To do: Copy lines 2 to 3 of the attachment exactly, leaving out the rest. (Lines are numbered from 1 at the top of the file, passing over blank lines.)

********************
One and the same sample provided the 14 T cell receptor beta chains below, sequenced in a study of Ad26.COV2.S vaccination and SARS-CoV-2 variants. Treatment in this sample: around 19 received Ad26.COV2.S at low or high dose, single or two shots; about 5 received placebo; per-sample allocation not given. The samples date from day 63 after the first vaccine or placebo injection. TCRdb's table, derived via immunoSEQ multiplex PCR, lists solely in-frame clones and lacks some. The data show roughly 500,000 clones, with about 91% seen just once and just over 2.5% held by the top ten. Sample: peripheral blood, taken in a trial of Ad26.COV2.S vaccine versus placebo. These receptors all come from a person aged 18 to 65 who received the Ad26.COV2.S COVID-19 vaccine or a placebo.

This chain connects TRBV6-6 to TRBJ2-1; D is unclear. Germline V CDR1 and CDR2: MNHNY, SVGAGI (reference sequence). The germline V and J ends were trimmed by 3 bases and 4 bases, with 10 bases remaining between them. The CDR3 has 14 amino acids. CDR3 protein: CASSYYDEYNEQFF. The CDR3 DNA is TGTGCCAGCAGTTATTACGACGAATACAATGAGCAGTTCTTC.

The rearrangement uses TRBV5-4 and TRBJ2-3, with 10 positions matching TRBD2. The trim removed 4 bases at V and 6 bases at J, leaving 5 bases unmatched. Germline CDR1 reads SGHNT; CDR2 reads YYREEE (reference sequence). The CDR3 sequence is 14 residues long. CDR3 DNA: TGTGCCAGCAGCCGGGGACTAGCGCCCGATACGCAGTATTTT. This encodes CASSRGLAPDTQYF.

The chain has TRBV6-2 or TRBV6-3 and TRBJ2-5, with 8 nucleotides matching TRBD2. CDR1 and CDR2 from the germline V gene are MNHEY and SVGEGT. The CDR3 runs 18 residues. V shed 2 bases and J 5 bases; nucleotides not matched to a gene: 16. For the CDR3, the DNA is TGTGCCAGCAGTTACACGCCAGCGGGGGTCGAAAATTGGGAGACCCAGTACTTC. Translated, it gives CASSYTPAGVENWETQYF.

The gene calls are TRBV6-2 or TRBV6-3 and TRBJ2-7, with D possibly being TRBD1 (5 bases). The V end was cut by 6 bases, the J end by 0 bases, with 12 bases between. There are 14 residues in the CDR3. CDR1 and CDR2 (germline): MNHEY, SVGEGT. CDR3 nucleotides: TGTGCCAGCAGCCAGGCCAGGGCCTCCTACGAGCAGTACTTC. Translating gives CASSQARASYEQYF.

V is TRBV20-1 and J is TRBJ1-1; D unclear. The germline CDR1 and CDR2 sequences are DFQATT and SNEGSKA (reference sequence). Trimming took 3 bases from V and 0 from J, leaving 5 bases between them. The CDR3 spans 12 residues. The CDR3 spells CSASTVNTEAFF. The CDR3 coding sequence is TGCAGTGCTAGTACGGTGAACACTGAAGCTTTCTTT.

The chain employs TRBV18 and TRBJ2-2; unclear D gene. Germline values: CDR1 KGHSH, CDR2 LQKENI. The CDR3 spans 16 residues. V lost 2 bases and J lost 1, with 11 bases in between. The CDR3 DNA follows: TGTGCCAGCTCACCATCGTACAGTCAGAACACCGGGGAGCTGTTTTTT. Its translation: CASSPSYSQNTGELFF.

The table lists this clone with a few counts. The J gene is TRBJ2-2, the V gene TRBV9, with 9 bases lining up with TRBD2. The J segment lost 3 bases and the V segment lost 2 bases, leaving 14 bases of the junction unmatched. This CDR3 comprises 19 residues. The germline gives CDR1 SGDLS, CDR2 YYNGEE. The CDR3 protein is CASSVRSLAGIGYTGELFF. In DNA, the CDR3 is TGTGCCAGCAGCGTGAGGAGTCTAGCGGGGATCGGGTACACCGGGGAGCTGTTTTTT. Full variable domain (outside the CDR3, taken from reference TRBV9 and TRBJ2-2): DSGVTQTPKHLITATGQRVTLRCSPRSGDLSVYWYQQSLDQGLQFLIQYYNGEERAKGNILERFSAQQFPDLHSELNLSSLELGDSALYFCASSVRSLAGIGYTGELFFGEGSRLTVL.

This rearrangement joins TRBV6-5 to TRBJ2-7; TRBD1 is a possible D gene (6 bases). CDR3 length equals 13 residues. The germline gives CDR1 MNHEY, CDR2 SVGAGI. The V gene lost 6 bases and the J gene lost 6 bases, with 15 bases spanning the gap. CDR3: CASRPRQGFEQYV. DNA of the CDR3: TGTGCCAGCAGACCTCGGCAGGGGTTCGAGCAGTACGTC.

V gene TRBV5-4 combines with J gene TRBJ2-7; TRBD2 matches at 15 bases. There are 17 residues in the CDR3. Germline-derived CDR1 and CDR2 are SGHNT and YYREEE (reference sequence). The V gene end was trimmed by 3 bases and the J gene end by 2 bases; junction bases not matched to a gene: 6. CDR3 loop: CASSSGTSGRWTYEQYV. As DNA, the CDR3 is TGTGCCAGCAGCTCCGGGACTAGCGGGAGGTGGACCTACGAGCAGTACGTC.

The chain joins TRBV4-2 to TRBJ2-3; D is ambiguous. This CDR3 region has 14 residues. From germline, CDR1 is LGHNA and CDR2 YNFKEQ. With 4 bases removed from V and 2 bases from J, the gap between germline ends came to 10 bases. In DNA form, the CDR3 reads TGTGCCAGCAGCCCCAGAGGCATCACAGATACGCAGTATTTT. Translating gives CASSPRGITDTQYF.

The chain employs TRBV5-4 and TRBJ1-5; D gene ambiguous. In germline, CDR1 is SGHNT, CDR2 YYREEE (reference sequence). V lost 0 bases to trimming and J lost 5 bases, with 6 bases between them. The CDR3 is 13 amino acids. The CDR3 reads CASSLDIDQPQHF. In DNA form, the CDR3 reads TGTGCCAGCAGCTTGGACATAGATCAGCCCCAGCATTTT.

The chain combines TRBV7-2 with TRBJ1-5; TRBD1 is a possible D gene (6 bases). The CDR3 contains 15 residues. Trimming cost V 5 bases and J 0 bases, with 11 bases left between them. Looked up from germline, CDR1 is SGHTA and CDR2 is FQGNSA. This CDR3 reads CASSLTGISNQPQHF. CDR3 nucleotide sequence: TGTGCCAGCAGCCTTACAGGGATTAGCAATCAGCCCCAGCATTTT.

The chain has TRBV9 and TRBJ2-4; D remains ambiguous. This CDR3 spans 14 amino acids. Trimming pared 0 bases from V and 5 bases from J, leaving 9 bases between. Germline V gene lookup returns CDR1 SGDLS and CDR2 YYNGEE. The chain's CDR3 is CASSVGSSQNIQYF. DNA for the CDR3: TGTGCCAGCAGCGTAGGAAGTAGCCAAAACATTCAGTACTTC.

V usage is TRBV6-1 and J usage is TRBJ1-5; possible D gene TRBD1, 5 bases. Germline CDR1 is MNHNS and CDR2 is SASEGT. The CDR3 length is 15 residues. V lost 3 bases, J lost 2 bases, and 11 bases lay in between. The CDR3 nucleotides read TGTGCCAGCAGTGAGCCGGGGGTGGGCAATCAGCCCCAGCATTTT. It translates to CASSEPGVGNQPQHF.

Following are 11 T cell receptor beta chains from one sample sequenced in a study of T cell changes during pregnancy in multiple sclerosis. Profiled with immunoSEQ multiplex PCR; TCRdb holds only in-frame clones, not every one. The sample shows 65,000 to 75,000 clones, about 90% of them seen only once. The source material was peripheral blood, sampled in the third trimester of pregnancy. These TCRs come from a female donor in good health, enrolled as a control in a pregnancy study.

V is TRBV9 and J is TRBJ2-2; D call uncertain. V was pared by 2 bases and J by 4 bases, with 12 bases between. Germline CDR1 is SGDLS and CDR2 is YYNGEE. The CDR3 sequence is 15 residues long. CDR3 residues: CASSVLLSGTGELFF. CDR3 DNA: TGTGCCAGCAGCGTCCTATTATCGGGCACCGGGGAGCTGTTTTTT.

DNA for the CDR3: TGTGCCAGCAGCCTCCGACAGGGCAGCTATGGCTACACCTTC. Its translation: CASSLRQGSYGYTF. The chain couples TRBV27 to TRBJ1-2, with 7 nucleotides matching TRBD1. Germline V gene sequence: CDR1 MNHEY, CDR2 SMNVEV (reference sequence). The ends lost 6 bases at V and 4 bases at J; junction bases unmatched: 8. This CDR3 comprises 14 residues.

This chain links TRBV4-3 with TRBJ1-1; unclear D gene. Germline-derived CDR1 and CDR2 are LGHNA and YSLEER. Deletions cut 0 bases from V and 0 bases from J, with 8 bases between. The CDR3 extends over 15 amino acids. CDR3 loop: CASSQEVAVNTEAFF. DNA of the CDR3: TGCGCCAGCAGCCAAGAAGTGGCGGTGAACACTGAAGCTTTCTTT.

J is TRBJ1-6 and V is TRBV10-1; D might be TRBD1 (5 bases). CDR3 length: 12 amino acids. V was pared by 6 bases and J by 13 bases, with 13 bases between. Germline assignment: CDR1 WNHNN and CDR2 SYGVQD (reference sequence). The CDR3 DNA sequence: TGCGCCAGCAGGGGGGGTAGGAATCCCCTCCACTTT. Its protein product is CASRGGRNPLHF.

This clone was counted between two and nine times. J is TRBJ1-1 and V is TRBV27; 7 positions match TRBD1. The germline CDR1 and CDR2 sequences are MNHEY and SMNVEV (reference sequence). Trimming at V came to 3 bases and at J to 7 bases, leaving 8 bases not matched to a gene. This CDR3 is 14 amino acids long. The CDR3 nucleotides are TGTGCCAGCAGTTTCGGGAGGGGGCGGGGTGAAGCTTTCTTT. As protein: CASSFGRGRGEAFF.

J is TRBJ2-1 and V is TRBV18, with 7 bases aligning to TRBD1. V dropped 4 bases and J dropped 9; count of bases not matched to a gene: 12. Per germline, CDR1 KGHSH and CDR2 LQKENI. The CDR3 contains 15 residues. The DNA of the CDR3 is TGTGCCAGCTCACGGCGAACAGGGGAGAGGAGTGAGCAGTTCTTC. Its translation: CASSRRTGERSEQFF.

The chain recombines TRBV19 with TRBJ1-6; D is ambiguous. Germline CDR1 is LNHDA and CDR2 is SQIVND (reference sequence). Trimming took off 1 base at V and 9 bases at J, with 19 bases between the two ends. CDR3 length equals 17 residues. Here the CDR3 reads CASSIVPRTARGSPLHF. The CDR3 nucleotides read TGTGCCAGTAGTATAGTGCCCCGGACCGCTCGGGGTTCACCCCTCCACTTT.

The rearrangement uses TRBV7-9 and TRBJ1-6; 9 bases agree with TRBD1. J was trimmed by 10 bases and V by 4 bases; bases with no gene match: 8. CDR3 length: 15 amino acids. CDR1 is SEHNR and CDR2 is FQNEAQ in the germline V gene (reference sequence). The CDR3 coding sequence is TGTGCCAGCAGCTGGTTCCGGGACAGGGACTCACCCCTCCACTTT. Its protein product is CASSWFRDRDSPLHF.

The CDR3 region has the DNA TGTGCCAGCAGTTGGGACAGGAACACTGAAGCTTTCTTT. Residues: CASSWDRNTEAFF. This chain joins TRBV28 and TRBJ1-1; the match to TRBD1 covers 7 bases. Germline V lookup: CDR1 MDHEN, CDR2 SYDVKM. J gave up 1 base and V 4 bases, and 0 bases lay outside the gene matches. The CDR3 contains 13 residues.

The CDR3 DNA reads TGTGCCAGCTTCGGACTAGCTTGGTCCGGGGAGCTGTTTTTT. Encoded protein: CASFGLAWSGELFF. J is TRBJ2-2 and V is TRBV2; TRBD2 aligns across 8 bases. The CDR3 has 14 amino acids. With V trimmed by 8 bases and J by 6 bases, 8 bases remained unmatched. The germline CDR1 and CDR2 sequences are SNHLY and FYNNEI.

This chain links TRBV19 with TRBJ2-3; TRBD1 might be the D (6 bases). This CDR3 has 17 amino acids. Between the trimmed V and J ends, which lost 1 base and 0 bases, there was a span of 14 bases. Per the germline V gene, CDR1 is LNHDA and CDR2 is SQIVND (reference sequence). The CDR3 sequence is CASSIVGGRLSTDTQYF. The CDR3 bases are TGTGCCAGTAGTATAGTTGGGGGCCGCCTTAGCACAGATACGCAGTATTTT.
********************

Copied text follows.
This chain connects TRBV6-6 to TRBJ2-1; D is unclear. Germline V CDR1 and CDR2: MNHNY, SVGAGI (reference sequence). The germline V and J ends were trimmed by 3 bases and 4 bases, with 10 bases remaining between them. The CDR3 has 14 amino acids. CDR3 protein: CASSYYDEYNEQFF. The CDR3 DNA is TGTGCCAGCAGTTATTACGACGAATACAATGAGCAGTTCTTC.

The rearrangement uses TRBV5-4 and TRBJ2-3, with 10 positions matching TRBD2. The trim removed 4 bases at V and 6 bases at J, leaving 5 bases unmatched. Germline CDR1 reads SGHNT; CDR2 reads YYREEE (reference sequence). The CDR3 sequence is 14 residues long. CDR3 DNA: TGTGCCAGCAGCCGGGGACTAGCGCCCGATACGCAGTATTTT. This encodes CASSRGLAPDTQYF.